England for attractions, hotels,
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The oldest parts of York, that
contain most of the tourist
attractions, are situated inside the
Old City Walls, that are the most
intact city walls in England, about 2.5
miles in length, with 4 main Bars/Gates
such as the Bootham Bar right. The
gates serve as gateways into the city.
Most of the walls are from the Norman
era, although there are some remains of
Roman and Viking walls.
York Castle, situated in the centre
of York, was built in stone from 1270
to replace an earlier wooden castle on
the site. The main tower, sometimes
referred to as Cliffords Tower, is all
that remains of York Castle. The
fortress walls and buildings were
dismantled in the 1700s to be replaced
by three large buildings, as seen top
right of this page. The new buildings
were to serve as a court and prisons.
Two of these buildings now serve as
York Castle Museum. The famous
highwayman Dick Turpin was tried and
imprisoned here before his execution in
York Minster, in the centre of York,
is a huge gothic cathedral built from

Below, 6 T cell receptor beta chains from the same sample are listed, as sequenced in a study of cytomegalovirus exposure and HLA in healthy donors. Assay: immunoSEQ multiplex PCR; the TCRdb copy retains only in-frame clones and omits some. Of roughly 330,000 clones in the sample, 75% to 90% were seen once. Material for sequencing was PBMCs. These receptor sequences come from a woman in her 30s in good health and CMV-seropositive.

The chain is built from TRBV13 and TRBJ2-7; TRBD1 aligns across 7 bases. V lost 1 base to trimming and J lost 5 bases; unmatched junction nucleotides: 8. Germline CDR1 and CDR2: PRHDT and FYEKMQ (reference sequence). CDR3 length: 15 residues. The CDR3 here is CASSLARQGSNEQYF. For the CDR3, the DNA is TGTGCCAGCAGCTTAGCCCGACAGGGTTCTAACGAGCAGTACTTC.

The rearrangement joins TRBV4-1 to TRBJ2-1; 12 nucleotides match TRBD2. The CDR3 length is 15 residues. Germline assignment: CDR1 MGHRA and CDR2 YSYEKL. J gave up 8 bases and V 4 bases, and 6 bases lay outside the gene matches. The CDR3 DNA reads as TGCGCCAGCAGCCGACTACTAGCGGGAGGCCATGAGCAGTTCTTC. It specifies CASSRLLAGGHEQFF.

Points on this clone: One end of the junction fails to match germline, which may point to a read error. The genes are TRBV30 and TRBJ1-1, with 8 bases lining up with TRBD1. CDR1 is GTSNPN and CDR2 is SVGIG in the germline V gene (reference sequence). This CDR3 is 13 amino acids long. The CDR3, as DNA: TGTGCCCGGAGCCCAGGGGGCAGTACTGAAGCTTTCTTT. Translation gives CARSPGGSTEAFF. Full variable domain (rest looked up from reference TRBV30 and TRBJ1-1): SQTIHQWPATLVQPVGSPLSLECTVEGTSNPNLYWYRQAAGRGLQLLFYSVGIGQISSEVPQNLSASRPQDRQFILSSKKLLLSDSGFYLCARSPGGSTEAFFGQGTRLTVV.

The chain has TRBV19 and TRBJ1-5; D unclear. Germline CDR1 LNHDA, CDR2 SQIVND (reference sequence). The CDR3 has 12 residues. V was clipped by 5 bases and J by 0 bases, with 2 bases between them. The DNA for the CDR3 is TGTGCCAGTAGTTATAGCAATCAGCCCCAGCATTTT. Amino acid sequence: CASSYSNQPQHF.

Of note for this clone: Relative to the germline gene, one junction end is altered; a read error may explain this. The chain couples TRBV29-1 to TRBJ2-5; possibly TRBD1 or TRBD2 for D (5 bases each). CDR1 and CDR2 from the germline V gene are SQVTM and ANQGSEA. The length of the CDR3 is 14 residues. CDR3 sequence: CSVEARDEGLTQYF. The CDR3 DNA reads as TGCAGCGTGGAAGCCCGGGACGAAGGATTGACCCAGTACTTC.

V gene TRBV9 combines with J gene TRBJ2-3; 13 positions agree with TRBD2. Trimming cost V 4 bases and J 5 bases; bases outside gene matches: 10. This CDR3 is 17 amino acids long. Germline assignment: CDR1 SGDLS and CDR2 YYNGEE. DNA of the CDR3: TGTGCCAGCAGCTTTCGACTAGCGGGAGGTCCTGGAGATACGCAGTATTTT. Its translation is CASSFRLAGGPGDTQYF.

1230 to 1472. The Crypt below the
cathedral dates to Roman times, and
many Archbishops, including St William
of York, are buried there. This is the
largest Gothic Cathedral in the UK, 4th
largest Gothic cathedral in the world
by volume after Seville, Cologne
The Old City has many narrow streets
and squares with a mixture of buildings
including timber framed from the 1400s
- 1700s such as Gert & Henry's
Restaurant, situated at the Newgate
Market in the centre of Old York, and
St Williams College Restaurant at the
rear of York Minster on College Street.
The narrowest, and most known street is
named The Shambles, where some
buildings are only a few feet apart.
There are many period shops,
restaurants and bar diners in the
narrow streets around the cathedral.
The city also has a good variety of
Georgian town houses such as Fairfax
House, claimed to be the finest
Georgian town house in England.
There is a good selection of hotels
in the centre of York such as the
looking onto York Castle, Royal York
Hotel by the train station with
views over York Minster, and the
Grand situated about 400 yards from
the train station. Many More Hotels.
York is a walled city founded by the
Romans in 71AD named Eboracum. The city
is situated in North Yorkshire, on the
rivers Ouse and Foss. The main Train
Link between London and
Edinburgh/Scotland runs through the
city, London being about 205 miles
south and Edinburgh 209 miles north,
about 2 hours travel time by train.
York was taken over by Angles in the
5th century after the Romans withdrew
from England, becoming the major city
of northern England under the name
Eoferwic. The Vikings captured the city
in 866, renaming it Jorvik. The name
changed to York about the year 1000.
The Norman conquest of England in 1066,
led to the North and South of England
merging into one country.